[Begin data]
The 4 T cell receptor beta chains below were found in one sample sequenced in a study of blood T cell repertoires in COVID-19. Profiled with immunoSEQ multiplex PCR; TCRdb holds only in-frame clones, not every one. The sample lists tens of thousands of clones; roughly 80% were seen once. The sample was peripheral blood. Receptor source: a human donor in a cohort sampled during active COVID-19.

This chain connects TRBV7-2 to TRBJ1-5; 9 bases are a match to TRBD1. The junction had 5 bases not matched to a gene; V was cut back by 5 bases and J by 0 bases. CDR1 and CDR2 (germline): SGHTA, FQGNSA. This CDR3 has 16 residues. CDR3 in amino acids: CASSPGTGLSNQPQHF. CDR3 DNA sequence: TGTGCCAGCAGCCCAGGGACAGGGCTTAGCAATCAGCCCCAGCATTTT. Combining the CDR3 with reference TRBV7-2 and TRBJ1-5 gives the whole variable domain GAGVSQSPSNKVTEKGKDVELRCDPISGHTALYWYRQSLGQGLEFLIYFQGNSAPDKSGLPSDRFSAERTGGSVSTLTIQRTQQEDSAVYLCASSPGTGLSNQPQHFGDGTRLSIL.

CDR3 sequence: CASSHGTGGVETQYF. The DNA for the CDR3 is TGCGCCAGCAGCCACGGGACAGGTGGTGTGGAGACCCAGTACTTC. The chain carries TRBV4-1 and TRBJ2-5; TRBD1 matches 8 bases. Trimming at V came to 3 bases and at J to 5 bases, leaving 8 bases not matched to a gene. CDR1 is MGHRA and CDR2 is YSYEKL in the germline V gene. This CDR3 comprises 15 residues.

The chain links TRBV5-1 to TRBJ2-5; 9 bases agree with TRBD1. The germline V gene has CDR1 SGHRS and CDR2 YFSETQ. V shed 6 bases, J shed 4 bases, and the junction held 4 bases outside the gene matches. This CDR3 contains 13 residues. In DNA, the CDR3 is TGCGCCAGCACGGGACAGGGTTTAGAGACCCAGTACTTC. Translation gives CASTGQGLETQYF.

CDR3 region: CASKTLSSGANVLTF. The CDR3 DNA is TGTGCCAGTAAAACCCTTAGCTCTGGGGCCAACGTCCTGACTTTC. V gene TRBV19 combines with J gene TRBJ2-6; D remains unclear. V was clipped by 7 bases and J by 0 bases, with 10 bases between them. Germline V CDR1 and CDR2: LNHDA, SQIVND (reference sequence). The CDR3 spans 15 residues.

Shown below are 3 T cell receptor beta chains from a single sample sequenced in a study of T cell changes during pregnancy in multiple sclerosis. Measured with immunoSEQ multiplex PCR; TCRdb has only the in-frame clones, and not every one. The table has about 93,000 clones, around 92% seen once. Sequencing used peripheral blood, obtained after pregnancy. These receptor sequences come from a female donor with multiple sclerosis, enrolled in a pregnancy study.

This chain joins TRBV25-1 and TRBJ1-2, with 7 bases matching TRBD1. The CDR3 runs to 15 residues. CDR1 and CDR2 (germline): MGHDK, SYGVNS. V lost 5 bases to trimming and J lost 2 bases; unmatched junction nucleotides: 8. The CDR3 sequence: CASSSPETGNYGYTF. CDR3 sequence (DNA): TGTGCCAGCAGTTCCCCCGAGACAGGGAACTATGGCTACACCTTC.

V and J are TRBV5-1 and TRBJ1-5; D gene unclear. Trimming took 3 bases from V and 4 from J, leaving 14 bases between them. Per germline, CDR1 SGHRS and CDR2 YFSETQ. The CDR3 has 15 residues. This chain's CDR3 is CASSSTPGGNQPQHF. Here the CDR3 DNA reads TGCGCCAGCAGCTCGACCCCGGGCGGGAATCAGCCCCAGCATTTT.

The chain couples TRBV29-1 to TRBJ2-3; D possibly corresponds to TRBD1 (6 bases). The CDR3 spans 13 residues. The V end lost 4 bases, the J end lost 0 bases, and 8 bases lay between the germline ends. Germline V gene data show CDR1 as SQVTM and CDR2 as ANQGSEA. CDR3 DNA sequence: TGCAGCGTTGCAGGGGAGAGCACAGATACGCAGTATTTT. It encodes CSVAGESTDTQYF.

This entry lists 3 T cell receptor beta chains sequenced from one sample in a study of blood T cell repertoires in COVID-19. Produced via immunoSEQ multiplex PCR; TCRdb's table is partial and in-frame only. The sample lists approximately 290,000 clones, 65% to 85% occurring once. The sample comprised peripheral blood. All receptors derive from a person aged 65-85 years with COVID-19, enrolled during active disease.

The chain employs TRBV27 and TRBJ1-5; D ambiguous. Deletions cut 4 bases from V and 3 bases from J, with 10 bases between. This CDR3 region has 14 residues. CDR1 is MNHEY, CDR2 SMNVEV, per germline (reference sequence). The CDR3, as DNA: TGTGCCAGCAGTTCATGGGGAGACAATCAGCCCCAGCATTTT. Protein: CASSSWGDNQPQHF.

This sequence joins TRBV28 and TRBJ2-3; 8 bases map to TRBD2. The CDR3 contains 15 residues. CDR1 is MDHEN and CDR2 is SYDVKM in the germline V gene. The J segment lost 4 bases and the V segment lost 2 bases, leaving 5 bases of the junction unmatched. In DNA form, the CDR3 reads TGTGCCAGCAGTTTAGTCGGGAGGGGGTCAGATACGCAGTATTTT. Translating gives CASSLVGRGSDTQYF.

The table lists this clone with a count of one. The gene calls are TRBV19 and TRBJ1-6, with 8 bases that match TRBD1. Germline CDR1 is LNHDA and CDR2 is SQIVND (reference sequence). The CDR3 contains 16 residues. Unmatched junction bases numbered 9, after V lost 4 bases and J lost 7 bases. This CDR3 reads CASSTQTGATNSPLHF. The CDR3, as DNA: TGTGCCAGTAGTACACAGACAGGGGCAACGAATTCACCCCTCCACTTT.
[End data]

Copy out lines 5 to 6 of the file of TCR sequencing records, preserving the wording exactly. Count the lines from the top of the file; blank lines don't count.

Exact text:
CDR3 region: CASKTLSSGANVLTF. The CDR3 DNA is TGTGCCAGTAAAACCCTTAGCTCTGGGGCCAACGTCCTGACTTTC. V gene TRBV19 combines with J gene TRBJ2-6; D remains unclear. V was clipped by 7 bases and J by 0 bases, with 10 bases between them. Germline V CDR1 and CDR2: LNHDA, SQIVND (reference sequence). The CDR3 spans 15 residues.

Shown below are 3 T cell receptor beta chains from a single sample sequenced in a study of T cell changes during pregnancy in multiple sclerosis. Measured with immunoSEQ multiplex PCR; TCRdb has only the in-frame clones, and not every one. The table has about 93,000 clones, around 92% seen once. Sequencing used peripheral blood, obtained after pregnancy. These receptor sequences come from a female donor with multiple sclerosis, enrolled in a pregnancy study.